It’s a big decision… one you must make and then hope helps you do the absolute best cleaning possible.

What is it? Choosing the best preconditioner for both carpet and furniture cleaning.

All preconditioners are designed to loosen and dissolve soils for easy removal, yet not all work exactly the same. Some are better than others. It’s up to you to decide which is best for you.

Here is a list of the types of preconditioners available to you today, not all encompassing, but including what most cleaners regularly use:

  • Moderately alkaline detergents,
  • Neutral or moderately acidic detergents,
  • Enzyme detergents,
  • Encapsulation detergents,
  • Specialized preconditioners, such as high pH for olefin, special solutions for wool, etc.

Why precondition?

Some cleaners don’t precondition adequately, and some don’t precondition at all. Yet, preconditioning is the workhorse of the cleaning operation.

Think about it this way: Have you ever patronized a self-serve carwash and skipped the “pre-soak” option and went straight to high-pressure washing? It might have removed some soil, but once dried you could see you missed quite a bit.

Or, what about washing dishes? Would you ever consider just starting to rinse and scrub without allowing them to soak in a sink of hot water and detergent? No. If you didn’t allow them to soak, you wouldn’t get them clean.

That’s what happens when you clean carpet and furniture and skip the preconditioning phase of the cleaning process. You remove some soil, but leave more behind than you should have.

Yes, you have high pressure and high heat from your truckmount. You have a powerful vacuum system. You spend plenty of time cleaning the carpet or furniture. But without preconditioning, you leave more soil behind.

Adding agitation

Simple applying preconditioner is good… but working it into the carpet pile or the furniture fabric is even better.

Compare this to washing your hair. After applying shampoo, do you just let it sit in your hair and then rinse after a few seconds? No… you work it in with your fingers, making sure the shampoo contacts all your hair, and then you rinse.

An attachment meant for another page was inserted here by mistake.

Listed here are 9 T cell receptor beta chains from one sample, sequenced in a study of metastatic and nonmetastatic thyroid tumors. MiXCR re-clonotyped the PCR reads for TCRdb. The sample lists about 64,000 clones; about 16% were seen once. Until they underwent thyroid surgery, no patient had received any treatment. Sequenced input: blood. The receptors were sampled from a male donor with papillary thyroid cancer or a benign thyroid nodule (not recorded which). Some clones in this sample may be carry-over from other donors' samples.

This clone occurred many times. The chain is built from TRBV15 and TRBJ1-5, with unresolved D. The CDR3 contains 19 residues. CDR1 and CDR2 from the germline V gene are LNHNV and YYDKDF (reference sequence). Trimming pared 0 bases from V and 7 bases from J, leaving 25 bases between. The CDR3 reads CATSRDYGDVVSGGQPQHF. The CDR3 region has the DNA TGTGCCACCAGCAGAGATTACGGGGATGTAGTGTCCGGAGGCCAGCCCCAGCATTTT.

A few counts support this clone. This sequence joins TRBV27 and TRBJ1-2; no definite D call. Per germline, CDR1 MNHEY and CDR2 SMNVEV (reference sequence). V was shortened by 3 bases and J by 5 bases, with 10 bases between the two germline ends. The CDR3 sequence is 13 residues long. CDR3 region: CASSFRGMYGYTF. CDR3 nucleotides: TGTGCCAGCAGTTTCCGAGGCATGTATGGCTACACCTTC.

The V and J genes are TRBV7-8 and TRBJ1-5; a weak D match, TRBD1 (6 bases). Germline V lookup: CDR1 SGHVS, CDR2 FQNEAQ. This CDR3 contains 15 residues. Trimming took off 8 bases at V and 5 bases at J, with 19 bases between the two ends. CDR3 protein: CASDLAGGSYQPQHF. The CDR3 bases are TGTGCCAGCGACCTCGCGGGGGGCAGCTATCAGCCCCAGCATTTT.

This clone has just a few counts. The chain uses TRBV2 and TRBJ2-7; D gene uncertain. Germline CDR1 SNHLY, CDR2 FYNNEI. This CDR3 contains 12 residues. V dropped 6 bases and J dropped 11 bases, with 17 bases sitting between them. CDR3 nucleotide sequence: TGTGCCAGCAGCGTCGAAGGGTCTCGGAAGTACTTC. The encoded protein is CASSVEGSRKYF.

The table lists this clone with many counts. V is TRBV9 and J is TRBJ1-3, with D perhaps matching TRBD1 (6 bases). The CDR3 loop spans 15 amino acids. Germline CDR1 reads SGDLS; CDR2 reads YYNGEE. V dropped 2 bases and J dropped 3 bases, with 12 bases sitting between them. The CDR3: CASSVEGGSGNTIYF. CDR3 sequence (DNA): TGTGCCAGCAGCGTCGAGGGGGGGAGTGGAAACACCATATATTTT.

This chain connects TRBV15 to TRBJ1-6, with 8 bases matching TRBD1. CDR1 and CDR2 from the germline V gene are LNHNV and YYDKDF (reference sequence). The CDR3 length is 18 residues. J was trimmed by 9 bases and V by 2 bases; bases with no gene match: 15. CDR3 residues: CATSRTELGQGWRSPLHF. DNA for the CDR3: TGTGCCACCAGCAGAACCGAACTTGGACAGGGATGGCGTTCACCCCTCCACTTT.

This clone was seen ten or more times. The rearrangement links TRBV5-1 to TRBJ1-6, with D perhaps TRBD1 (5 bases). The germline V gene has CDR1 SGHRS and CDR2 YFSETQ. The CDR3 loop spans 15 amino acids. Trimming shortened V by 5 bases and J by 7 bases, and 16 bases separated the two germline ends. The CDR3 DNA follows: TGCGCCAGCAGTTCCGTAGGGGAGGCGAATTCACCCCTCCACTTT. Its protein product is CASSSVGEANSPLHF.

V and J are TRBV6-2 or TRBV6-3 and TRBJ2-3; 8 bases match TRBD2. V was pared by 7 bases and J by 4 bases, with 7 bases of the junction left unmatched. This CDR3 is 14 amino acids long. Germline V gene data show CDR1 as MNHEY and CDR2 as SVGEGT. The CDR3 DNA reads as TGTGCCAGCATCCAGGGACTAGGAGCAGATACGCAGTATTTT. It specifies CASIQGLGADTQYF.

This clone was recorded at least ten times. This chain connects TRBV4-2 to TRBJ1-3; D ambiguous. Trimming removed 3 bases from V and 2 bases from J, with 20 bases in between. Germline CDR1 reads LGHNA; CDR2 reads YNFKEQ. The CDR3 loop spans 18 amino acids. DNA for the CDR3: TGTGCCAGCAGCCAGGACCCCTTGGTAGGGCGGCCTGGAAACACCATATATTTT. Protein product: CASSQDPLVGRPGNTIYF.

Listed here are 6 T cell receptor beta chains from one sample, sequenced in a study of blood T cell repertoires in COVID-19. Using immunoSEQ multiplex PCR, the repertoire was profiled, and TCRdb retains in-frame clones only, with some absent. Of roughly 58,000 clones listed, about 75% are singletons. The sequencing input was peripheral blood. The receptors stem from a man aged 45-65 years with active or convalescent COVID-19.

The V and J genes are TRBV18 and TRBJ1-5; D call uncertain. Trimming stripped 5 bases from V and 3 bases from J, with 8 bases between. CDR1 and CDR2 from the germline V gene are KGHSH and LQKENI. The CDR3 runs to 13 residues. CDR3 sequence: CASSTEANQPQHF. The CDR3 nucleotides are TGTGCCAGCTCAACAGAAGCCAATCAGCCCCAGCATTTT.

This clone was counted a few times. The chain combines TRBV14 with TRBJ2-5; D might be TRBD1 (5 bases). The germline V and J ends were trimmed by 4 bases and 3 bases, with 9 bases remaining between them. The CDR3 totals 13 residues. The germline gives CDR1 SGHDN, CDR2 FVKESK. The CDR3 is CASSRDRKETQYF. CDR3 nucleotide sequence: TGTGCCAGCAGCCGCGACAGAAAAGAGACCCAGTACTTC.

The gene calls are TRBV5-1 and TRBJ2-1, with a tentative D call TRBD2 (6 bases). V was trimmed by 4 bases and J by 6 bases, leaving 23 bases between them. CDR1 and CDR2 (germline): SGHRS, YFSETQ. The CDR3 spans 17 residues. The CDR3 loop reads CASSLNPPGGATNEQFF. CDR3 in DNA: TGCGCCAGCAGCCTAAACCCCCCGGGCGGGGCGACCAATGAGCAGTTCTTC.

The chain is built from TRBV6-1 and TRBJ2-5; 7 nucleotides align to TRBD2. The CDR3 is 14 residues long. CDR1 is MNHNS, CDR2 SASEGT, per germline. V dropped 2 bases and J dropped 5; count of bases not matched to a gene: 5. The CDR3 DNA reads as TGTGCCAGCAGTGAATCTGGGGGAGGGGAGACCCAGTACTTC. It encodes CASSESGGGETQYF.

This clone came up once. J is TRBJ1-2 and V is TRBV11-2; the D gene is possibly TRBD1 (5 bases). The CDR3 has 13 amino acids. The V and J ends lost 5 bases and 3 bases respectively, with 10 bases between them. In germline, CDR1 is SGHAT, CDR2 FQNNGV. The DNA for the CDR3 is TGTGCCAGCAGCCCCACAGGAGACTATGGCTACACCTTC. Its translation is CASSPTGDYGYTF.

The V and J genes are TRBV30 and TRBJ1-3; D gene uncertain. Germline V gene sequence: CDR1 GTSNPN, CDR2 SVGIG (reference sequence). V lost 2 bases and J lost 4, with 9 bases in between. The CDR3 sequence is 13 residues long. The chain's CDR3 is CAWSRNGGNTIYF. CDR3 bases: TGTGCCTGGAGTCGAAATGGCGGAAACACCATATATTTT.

When cleaning carpet or furniture, allow your preconditioner to do its job by spending some time and effort working it into the textile being cleaned, and you will get better cleaning because of it.

Testing your preconditioners

If reading this far has convinced you that using a preconditioner for your cleaning process is a smart decision, that’s great. But if you need more evidence, or if you need some help choosing a preconditioner that performs adequately, keep reading.

There’s a simple test you can perform to see if your preconditioners have adequate surfactant action. Surfactant action is the ability of water to penetrate surfaces, which is what you want your hot water under pressure to do with carpet or furniture.

Water doesn’t easily separate; it has a fairly high surface tension. You can see the effect of this when you drip water on a countertop. Normally, you see drops of water on the surface, with limited spreading. Or when you wax your car… when it gets wet, the water “sticks together” and doesn’t spread out. That’s surface tension; you might compare it to elasticity of a substance.

Yes, heating your water for cleaning does reduce surface tension and allow better cleaning, but you make it even better with a preconditioner. A one-two punch, so to speak.

If you want to prove to yourself you should use a preconditioner or need help testing the ones you have or are considering purchasing, do this simple test.

Fill a clear cup halfway with room-temperature water for each preconditioner you wish to test. Open one regular tea bag per cup. Put a tea bag into each cup. Just insert the tea bag into the water; it’s not going to sink… it will float.

Then, taking an eyedropper or pipette, put exactly five drops of concentrated preconditioner into each one except the last one. Make sure you leave that one cup with just plain water and a tea bag — no detergent.

Then take a spoon and quickly stir each cup, even the one without detergent.

In a matter of moments, you will see the water in the cups begin to enter the tea bags and start “making tea” — but don’t drink this tea. Look at the cup without detergent. It is probably still floating and clear. No tea is being made there.

As a few minutes pass, you will see the cups with preconditioner continue to darken. The one that gets darkest (stronger tea) is your most powerful preconditioner, in regards to surfactant action.

What that means is that cup of solution was able to penetrate the cellulosic tea bag and remove the tannins and oils from the tea leaves. That action is what cleaning is all about.

Of course, there are other components in preconditioners and detergents, yet surfactant action is the most important.

So do what’s right. Prove it to yourself, and then believe in preconditioning carpet and furniture when cleaning. You will enjoy better cleaning results.

Jeff Cross is the executive editor of Cleanfax and is an industry trainer and consultant. He can be reached via e-mail at